Life may have been one non-stop whirl for Nicola Adams since she made history at the London Olympics, but the 31-year-old Leeds star has stayed grounded enough to acknowledge she is anything but invincible.
Adams is a huge favourite to be crowned the first Commonwealth Games women’s boxing gold medallist by repelling the feisty challenge of Northern Ireland flyweight Michaela Walsh at the 10,000-capacity Hydro in Glasgow tonight.
Adams soon got into gear to outpoint Canada’s Mandy Bujold in their semi-final yesterday, but a recent shock defeat in the European Championships in Romania has provided her with a timely reminder not to take anything for granted.
Adams said: “I get to do lots of exciting things – movie premieres, going to Brazil with the prime minister and receiving an MBE.
“I’m just absolutely overwhelmed by how women’s boxing has taken off.
“But I’m definitely not unbeatable. Everyone is beatable on the right day. I’m just hoping my A-game tomorrow is better than the other girl’s A-game.”
Rising Belfast star Walsh sealed her dream final with a gutsy win over powerful Indian Pinki Jangra, coming on strong in the second half of the contest to squeeze a split decision on the three judges’ cards.
Walsh said: “Months ago I said my dream was to fight Nicola Adams in the Commonwealth final and when I go to bed tonight I will dream of that gold medal hanging round my neck.
“I know if I perform to the best of my ability I can beat her. She is the golden girl and I’m only a baby but, in the ring, it’s a different story.”
Adams’s best friend Savannah Marshall is also guaranteed either gold or silver after swatting aside the tenacious challenge of Nigerian Edith Ogoke in the women’s middleweight division.
Marshall produced a perfectly poised display of counter-punching to repel Ogoke’s crude attacks and secure a well-deserved unanimous verdict from the three ringside judges.
And the Hartlepool 23-year-old believes experience has been key to her comeback after the crushing disappointment of her first round defeat at the London 2012 Olympics.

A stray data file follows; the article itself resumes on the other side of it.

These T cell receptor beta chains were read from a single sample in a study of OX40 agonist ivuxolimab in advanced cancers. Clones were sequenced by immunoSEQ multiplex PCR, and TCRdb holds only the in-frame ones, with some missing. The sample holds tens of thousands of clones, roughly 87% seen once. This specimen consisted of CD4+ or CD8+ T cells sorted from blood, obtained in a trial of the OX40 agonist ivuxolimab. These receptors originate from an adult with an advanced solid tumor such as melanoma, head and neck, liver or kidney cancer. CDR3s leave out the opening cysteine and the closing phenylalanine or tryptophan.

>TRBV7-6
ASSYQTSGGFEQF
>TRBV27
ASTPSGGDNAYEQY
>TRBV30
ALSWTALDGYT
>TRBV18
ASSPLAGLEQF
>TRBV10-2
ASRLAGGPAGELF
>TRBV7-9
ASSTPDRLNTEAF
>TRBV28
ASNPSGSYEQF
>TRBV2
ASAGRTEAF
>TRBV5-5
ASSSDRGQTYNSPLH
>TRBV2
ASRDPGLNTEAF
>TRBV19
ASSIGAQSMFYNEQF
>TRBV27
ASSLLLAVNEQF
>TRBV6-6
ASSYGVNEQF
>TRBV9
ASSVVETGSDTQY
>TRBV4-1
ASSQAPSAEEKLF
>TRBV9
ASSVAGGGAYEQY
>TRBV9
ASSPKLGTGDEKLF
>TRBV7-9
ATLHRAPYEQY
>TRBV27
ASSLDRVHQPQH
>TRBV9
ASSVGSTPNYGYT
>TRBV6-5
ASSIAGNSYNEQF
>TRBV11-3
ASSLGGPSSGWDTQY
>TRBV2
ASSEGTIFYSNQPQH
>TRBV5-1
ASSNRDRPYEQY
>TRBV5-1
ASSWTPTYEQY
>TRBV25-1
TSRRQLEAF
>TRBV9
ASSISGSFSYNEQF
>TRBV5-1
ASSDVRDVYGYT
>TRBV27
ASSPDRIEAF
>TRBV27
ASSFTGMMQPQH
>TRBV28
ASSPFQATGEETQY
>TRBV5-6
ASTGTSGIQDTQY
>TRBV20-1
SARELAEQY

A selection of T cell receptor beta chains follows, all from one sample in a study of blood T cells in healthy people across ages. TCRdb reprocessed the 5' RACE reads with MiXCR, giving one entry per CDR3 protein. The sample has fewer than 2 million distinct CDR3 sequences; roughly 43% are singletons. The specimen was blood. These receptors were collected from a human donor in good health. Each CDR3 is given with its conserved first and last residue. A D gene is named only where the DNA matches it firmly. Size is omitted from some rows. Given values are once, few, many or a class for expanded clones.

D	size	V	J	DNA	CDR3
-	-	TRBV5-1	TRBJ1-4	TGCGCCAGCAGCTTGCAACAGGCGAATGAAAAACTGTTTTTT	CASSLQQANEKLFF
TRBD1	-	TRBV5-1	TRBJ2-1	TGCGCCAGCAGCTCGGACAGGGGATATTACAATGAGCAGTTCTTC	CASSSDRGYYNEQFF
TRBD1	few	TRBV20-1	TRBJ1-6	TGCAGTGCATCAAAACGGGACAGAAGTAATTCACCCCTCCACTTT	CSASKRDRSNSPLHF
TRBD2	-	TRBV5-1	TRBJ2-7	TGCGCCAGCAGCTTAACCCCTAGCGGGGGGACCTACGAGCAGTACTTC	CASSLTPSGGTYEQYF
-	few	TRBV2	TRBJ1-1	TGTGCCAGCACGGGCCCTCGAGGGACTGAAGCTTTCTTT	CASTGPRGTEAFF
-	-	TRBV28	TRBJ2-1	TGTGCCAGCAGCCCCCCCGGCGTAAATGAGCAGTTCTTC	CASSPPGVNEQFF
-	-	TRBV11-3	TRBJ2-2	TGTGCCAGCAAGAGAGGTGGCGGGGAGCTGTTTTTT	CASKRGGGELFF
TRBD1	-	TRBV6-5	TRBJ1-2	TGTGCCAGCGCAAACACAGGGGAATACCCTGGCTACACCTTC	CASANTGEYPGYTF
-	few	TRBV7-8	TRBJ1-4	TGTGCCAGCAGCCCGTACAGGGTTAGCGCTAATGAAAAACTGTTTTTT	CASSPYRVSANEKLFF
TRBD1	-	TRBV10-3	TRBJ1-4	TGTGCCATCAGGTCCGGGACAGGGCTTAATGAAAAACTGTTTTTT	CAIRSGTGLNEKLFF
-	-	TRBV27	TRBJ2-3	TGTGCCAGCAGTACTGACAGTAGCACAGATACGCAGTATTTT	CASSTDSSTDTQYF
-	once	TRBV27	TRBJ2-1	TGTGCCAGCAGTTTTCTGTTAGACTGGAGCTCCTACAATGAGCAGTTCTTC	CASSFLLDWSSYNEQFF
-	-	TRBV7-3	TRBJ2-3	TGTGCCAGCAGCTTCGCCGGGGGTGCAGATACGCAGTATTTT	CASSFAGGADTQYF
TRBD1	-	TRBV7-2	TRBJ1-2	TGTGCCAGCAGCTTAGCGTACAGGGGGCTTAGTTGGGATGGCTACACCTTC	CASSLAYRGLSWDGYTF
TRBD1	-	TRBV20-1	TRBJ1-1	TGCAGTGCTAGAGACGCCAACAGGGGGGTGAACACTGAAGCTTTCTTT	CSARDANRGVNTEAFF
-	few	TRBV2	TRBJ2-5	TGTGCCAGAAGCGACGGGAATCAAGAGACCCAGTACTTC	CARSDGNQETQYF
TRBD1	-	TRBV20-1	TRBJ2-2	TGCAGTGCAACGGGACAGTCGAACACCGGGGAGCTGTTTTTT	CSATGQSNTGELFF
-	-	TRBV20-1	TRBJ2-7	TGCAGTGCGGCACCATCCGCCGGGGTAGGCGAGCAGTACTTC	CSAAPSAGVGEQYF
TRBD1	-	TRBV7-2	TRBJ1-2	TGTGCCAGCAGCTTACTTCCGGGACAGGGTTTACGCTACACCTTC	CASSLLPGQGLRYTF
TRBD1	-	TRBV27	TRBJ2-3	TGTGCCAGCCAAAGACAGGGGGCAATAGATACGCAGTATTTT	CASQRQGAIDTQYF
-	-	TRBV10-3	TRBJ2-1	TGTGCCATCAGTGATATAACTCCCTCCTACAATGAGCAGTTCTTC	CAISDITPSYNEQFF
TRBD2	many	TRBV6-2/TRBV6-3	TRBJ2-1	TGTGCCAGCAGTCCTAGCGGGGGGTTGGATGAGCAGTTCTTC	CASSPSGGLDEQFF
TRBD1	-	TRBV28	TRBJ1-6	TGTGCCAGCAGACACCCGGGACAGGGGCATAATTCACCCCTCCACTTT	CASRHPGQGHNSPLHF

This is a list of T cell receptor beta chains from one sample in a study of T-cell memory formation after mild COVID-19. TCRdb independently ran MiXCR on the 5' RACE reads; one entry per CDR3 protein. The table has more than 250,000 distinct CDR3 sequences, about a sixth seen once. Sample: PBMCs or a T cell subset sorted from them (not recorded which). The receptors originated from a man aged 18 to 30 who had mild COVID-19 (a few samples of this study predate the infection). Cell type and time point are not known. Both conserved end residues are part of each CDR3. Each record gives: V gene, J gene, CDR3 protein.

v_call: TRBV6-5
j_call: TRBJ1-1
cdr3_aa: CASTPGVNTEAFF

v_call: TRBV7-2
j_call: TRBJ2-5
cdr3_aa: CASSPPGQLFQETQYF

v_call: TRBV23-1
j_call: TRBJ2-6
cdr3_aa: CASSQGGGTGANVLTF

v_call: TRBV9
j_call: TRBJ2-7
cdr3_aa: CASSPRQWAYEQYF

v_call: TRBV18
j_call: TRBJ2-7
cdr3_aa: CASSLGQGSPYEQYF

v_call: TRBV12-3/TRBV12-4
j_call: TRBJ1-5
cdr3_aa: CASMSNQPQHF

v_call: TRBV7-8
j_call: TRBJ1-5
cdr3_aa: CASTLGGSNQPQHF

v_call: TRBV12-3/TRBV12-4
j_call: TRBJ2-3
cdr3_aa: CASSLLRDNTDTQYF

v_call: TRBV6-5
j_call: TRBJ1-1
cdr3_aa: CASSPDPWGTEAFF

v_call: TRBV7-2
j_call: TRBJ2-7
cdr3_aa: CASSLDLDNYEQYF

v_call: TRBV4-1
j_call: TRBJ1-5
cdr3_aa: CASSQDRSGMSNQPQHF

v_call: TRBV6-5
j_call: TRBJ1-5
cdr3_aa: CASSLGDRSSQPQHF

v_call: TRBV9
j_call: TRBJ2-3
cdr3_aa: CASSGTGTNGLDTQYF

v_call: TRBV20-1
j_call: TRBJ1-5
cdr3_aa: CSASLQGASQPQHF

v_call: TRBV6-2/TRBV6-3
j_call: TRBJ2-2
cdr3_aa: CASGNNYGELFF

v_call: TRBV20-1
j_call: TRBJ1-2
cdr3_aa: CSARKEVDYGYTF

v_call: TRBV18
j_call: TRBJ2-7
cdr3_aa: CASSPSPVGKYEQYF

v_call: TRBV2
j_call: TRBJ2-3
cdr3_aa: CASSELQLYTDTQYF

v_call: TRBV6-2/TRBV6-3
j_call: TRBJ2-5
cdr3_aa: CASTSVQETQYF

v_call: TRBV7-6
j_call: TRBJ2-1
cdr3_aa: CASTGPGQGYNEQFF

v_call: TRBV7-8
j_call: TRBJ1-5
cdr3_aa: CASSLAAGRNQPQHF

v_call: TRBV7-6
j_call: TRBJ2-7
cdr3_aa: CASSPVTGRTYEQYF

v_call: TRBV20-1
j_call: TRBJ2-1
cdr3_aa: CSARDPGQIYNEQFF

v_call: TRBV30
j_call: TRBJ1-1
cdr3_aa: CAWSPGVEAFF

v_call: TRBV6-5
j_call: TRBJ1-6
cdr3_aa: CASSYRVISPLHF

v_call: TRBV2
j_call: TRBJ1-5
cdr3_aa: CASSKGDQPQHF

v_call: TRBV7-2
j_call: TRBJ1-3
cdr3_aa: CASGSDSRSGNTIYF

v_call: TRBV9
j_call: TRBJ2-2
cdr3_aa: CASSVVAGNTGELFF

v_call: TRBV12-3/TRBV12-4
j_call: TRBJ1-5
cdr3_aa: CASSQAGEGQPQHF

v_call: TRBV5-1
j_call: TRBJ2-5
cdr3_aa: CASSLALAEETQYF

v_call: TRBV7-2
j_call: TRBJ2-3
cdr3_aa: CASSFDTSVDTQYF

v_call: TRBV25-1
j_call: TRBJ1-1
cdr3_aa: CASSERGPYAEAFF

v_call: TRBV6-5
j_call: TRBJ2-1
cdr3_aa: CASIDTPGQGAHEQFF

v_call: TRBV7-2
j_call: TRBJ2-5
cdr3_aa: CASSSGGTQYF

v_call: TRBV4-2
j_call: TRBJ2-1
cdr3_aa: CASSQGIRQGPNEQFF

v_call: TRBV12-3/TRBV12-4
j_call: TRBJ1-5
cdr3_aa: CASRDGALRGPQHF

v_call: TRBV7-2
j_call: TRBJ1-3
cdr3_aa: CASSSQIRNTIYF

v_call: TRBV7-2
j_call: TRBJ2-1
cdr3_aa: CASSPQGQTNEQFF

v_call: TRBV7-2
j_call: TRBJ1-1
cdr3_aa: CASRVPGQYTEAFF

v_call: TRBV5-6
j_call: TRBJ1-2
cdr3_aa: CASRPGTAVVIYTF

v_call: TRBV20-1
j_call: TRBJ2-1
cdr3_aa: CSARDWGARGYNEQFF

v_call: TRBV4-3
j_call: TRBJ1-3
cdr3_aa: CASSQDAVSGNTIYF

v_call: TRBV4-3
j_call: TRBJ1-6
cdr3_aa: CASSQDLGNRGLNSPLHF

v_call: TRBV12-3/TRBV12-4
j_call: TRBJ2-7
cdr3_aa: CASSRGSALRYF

Marshall said: “I didn’t really enjoy the Olympics and I’ve just tried to embrace the experience more and I’m really enjoying it.
“ I know what to expect now, so I’m a bit more prepared. The Olympics was two years ago and I was still young, and coming two months after I won the world title, it all came a bit fast for me.”
Marshall will face Ariane Fortin in tonight’s final after the Canadian came on strong in the second half of the contest to beat Lauren Price of Wales on a split decision.
England super-heavyweight Joe Joyce moved through to the final without lacing on his gloves after Ugandan opponent Mike Sekabembe failed a pre-fight medical. And Joyce’s team-mate Qais Ashfaq will face Northern Ireland’s Michael Conlan the bantamweight final after outpointing Benson Njangiru of Kenya.
Conlan won a technical decision over Welshman Sean McGoldrick after a second round clash of heads left blood streaming from a cut above his right eye, although Conlan was insistent he will be fit to fight today.
Home favourite Josh Taylor scored a narrow points win over Great Britain squad team-mate Sam Maxwell after a sharp display of back-foot boxing.
Taylor, who was the first GB boxer to exit London 2012, said: “I’ve been dreaming of this moment for four years and I can’t wait to win a gold medal in front of the Scottish fans.
“The Olympics have been and gone and I’ve been looking forward since then.
“I’ve put all my losses right since.”
Scotland team-mate Reece McFadden’s shock run in the men’s flyweight division came to an end at the hands of slick Australian Andrew Moloney, who triumphed via a split decision.
Welsh light-heavyweight Nathan Thorley was stopped in the third round by Kennedy St Pierre of Mauritius, and light-flyweight Ashley Williams was well beaten by the excellent Devendro Laishram of India.